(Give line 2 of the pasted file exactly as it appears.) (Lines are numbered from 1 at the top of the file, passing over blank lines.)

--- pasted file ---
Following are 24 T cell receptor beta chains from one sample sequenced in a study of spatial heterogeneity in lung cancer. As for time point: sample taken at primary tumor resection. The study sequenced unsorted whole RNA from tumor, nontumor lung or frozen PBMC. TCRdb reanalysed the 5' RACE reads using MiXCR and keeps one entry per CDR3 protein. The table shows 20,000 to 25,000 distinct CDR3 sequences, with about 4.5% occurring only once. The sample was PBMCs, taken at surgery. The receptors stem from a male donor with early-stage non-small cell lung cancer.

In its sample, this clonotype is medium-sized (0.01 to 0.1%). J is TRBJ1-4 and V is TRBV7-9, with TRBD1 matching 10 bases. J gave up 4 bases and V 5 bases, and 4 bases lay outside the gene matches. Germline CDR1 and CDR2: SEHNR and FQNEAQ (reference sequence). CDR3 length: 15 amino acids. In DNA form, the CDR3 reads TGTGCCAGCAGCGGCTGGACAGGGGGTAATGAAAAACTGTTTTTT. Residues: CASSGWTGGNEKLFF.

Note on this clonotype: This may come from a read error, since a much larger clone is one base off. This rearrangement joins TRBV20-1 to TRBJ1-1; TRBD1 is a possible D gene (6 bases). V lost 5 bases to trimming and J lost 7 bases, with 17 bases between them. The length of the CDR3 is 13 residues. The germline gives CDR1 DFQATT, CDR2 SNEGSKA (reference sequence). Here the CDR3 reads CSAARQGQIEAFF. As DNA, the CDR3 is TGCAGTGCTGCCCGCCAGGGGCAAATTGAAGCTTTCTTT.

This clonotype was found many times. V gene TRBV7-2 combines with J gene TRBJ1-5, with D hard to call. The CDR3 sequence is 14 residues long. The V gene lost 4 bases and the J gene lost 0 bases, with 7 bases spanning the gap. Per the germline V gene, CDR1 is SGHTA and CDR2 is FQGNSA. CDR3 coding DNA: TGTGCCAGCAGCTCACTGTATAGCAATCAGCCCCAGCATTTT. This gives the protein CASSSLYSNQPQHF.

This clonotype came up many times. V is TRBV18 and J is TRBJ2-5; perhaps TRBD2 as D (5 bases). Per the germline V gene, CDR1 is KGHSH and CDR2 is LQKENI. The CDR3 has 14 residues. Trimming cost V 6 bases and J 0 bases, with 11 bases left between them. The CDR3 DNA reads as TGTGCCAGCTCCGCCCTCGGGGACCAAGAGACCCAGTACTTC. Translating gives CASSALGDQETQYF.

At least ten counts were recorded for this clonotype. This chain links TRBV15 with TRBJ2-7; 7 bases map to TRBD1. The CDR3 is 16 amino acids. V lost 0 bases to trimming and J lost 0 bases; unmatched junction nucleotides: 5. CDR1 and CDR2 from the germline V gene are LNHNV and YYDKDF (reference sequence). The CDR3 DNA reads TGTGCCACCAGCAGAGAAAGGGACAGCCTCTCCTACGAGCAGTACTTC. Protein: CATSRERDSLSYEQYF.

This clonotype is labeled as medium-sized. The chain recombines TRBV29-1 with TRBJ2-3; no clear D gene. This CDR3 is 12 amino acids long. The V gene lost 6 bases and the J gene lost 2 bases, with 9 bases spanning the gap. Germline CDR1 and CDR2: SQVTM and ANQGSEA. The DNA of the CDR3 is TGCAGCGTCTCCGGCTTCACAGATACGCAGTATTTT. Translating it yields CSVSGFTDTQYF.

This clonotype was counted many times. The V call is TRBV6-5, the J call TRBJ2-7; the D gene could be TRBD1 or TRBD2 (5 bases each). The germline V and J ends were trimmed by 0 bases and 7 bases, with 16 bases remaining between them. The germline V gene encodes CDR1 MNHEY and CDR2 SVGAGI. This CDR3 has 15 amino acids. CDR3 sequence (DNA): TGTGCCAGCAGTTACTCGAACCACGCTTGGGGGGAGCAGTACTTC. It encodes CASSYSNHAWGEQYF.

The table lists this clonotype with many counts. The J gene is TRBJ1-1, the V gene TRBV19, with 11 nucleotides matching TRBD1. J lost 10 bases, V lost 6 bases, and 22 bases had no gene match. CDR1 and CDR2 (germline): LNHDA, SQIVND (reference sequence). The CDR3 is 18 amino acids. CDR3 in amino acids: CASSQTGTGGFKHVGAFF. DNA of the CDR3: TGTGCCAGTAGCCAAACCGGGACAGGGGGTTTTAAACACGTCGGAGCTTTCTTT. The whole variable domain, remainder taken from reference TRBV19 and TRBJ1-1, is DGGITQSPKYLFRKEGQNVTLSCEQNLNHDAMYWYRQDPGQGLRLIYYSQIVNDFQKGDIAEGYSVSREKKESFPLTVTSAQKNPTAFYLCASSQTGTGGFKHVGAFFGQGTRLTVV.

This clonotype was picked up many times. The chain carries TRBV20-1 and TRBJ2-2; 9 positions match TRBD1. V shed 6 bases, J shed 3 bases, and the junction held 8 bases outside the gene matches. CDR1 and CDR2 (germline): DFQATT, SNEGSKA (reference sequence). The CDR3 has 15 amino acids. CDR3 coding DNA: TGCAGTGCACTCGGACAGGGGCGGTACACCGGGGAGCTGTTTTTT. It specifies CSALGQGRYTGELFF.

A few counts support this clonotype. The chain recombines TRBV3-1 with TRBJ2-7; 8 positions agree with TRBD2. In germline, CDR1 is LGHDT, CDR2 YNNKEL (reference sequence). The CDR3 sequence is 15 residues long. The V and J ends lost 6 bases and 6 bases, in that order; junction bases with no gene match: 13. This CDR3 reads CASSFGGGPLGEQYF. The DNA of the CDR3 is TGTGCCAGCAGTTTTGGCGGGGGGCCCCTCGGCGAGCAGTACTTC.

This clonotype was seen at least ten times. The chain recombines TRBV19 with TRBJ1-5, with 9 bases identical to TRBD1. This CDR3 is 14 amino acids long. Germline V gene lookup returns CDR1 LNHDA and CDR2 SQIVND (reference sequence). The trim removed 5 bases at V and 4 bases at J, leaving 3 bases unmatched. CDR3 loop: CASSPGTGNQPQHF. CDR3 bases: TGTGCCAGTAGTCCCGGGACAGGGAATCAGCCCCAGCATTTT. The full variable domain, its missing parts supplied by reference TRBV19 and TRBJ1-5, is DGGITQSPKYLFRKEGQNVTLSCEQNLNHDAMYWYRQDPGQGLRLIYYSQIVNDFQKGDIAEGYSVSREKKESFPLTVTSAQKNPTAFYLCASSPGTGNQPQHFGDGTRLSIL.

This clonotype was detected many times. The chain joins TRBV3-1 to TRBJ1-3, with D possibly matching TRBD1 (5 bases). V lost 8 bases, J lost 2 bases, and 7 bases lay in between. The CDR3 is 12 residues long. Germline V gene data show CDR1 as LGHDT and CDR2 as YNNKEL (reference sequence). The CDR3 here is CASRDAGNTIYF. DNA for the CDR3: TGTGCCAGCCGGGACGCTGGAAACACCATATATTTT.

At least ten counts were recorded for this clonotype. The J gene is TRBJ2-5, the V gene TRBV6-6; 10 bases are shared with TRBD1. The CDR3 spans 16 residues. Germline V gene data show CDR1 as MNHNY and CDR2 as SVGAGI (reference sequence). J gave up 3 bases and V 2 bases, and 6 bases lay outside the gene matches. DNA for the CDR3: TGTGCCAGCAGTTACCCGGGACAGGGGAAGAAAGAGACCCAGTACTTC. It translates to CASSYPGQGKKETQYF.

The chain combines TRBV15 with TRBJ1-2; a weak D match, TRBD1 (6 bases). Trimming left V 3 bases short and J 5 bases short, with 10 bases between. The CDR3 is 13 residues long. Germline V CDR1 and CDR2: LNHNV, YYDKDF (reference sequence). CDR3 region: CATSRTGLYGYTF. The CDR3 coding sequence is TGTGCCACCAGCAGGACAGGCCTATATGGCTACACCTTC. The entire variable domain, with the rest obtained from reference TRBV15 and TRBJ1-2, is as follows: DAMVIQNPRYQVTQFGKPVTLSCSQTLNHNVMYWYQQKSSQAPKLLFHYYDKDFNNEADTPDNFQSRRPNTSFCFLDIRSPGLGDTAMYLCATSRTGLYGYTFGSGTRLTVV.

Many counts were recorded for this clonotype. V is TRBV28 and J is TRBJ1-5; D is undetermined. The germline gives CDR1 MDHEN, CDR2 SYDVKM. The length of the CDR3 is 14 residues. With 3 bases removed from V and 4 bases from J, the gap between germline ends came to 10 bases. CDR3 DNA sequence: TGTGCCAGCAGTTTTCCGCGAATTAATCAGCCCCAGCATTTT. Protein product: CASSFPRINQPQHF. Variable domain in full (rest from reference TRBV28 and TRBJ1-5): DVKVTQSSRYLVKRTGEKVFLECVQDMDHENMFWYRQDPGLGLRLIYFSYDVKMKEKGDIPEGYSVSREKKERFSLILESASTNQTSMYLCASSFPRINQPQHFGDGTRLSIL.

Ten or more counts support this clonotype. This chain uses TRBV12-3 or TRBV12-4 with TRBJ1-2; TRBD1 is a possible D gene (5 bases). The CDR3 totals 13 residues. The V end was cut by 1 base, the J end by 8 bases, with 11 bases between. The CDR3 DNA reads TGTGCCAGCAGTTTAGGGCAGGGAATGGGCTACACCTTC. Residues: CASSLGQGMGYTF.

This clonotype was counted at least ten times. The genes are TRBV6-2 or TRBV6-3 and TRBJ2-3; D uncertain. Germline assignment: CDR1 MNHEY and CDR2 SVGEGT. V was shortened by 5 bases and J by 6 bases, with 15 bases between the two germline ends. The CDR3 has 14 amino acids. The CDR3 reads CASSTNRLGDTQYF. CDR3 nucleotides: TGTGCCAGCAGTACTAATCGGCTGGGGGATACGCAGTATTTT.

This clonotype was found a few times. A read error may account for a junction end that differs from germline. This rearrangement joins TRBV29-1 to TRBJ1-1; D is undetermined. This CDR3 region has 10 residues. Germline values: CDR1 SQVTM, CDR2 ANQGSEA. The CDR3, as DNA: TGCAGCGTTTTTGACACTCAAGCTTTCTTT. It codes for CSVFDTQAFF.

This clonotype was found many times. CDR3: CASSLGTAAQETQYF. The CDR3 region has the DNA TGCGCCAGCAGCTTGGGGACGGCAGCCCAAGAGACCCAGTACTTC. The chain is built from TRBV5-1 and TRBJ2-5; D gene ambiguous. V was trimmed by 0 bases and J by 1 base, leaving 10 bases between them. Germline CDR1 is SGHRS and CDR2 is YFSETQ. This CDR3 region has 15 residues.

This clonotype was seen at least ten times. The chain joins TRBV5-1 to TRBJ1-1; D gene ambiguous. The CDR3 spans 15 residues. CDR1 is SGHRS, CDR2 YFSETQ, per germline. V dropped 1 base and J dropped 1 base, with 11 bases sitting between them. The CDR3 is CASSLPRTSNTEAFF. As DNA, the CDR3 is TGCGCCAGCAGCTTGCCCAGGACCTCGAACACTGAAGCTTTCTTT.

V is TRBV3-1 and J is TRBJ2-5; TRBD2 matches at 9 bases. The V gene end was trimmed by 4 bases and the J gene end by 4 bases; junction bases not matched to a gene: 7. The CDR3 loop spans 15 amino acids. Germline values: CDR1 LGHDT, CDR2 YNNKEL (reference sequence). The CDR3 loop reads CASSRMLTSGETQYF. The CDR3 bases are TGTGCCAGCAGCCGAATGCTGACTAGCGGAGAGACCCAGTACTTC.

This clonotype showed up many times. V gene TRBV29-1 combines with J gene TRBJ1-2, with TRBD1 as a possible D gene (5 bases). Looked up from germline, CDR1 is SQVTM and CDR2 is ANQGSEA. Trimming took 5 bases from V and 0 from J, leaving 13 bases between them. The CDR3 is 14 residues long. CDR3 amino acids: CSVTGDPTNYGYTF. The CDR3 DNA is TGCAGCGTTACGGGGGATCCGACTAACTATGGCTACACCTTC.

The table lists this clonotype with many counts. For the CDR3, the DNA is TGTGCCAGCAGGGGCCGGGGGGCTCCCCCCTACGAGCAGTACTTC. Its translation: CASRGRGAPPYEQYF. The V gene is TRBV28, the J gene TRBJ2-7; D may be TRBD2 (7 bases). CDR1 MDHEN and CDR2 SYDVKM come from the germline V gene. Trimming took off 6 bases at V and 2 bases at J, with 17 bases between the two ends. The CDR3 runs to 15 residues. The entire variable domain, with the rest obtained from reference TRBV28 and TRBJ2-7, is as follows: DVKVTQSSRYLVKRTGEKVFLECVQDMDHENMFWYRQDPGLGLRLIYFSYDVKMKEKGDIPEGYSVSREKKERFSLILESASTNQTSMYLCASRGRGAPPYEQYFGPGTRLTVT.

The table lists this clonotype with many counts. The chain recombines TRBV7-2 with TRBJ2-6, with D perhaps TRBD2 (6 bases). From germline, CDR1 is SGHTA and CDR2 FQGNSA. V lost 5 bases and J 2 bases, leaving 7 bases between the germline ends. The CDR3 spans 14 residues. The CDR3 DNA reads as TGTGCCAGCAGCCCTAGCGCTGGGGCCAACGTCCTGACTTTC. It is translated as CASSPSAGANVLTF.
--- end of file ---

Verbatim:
In its sample, this clonotype is medium-sized (0.01 to 0.1%). J is TRBJ1-4 and V is TRBV7-9, with TRBD1 matching 10 bases. J gave up 4 bases and V 5 bases, and 4 bases lay outside the gene matches. Germline CDR1 and CDR2: SEHNR and FQNEAQ (reference sequence). CDR3 length: 15 amino acids. In DNA form, the CDR3 reads TGTGCCAGCAGCGGCTGGACAGGGGGTAATGAAAAACTGTTTTTT. Residues: CASSGWTGGNEKLFF.